Artibus et Historiae no. 76 (XXXVIII)

2017, ISSN 0391-9064

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SHELLEY E. ZURAW - An Axis for Quattrocento Tomb Design: From Florence to Venice, Naples, and Rome (pp. 129–143)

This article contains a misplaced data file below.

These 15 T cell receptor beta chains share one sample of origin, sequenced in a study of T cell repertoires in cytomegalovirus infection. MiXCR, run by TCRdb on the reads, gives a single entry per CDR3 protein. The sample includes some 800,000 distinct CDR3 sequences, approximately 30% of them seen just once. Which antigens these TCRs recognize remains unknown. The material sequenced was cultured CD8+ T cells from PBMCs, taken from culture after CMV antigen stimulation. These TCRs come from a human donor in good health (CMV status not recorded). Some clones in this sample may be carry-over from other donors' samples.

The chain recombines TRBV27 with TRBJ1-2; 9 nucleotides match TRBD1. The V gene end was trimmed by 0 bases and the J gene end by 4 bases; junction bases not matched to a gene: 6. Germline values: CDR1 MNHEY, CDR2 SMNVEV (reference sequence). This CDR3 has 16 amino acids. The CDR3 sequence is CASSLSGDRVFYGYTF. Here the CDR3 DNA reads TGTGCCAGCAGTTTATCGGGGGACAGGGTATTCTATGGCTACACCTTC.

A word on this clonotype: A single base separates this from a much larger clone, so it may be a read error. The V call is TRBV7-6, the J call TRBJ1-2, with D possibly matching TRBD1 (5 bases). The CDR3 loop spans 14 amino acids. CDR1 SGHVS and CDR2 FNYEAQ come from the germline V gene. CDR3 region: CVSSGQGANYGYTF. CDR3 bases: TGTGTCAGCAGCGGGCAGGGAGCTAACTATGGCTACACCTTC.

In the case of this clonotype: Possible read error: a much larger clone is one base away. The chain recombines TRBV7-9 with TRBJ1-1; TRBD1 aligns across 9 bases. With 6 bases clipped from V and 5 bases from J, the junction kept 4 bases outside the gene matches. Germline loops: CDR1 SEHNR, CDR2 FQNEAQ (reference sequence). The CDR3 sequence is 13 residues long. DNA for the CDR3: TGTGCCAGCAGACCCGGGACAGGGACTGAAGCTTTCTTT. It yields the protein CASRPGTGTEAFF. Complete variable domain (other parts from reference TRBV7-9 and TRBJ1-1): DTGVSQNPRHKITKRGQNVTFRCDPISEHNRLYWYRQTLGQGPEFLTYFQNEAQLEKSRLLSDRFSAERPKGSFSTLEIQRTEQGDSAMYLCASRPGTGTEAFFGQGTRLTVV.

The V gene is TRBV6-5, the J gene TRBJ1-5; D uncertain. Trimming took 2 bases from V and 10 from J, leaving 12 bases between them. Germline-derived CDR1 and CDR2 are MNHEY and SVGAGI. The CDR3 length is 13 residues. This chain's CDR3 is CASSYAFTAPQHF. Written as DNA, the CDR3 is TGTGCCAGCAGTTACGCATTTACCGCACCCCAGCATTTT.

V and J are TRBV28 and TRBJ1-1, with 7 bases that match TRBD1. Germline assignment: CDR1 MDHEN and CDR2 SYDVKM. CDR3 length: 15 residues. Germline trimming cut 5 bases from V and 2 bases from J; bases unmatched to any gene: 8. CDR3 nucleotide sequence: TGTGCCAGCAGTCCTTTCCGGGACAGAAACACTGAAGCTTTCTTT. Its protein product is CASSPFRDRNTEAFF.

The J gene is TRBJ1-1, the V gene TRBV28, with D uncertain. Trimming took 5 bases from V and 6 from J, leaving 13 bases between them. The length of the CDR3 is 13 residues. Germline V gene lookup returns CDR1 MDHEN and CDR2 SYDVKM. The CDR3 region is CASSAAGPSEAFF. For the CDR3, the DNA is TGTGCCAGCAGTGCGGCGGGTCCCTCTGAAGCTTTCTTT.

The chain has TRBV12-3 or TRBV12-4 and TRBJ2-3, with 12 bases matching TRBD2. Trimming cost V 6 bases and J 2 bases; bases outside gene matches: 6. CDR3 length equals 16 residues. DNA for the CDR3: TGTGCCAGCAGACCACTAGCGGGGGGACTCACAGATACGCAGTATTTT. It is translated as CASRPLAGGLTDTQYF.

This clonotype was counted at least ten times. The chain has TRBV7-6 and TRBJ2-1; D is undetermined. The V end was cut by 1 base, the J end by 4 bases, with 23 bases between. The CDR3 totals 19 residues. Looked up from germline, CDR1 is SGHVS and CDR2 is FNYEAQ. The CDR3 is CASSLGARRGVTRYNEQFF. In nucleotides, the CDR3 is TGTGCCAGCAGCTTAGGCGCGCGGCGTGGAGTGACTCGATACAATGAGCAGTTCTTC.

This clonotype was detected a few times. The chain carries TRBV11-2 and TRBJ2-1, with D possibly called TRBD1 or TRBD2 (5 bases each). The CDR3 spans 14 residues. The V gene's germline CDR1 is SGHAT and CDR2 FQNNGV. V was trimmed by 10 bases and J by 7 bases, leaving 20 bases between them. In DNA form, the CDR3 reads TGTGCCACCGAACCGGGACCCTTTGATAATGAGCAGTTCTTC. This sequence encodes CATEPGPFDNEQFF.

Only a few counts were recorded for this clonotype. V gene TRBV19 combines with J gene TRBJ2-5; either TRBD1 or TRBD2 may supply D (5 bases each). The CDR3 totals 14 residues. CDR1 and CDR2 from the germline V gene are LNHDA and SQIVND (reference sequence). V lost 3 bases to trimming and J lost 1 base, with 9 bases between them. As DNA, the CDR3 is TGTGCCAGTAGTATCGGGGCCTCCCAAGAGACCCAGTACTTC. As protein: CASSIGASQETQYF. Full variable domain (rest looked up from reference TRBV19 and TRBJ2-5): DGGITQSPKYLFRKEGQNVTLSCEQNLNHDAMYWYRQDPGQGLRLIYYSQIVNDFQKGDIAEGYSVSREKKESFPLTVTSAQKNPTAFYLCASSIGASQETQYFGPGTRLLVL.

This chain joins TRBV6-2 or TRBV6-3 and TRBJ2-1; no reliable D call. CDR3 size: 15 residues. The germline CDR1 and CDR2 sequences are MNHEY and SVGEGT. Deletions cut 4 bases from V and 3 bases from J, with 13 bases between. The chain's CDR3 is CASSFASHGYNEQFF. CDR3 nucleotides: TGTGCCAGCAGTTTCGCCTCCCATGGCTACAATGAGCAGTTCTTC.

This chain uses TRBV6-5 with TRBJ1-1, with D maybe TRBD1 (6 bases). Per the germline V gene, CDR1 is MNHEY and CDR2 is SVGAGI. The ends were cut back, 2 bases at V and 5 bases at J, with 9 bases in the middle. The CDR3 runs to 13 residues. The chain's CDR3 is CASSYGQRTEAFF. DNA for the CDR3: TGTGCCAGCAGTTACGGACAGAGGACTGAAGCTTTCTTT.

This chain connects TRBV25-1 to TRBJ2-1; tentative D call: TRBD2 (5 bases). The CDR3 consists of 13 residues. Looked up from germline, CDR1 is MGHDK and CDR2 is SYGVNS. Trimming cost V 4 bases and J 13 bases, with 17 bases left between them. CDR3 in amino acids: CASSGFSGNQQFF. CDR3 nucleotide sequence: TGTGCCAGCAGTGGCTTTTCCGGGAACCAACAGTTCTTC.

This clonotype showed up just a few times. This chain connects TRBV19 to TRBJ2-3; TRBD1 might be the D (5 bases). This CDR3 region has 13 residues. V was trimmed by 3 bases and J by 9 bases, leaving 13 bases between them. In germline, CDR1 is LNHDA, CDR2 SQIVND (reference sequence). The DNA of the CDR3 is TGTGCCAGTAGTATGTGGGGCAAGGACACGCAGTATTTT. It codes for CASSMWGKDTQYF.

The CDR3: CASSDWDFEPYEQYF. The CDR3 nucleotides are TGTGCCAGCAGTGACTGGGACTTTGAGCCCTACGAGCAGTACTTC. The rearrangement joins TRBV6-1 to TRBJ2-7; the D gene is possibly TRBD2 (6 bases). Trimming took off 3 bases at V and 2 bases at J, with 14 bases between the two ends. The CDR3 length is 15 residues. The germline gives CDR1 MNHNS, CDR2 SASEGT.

The development of the monumental marble tomb in fifteenth-century Italy reveals extraordinary cross-pollination between cities, artists and patrons. By considering the movement of Florentine sculptors, their works and their designs, this paper isolates some key moments in the exchange. Ideas first articulated in Florence migrated to Venice and Naples and Rome. The desire for Florentine-style tombs in each of these cities suggests an aesthetic choice. Florentine tombs, like other sculptures identified as Florentine in origin, became increasingly popular over the course of the fifteenth century. The practicalities associated with erecting a Florentine-style tomb led to three different means of transfer: artists traveled to and from Florence, carrying knowledge of tombs they saw in that city to other places; the tombs were carved in Florence and then shipped from there to cities across Italy and, finally, artists provided drawings that were employed by local sculptors in the creation of tombs that deliberately evoked Florentine types. This process was replaced, at the end of the Quattrocento, with a new and equally fervent desire for Roman-style tombs.



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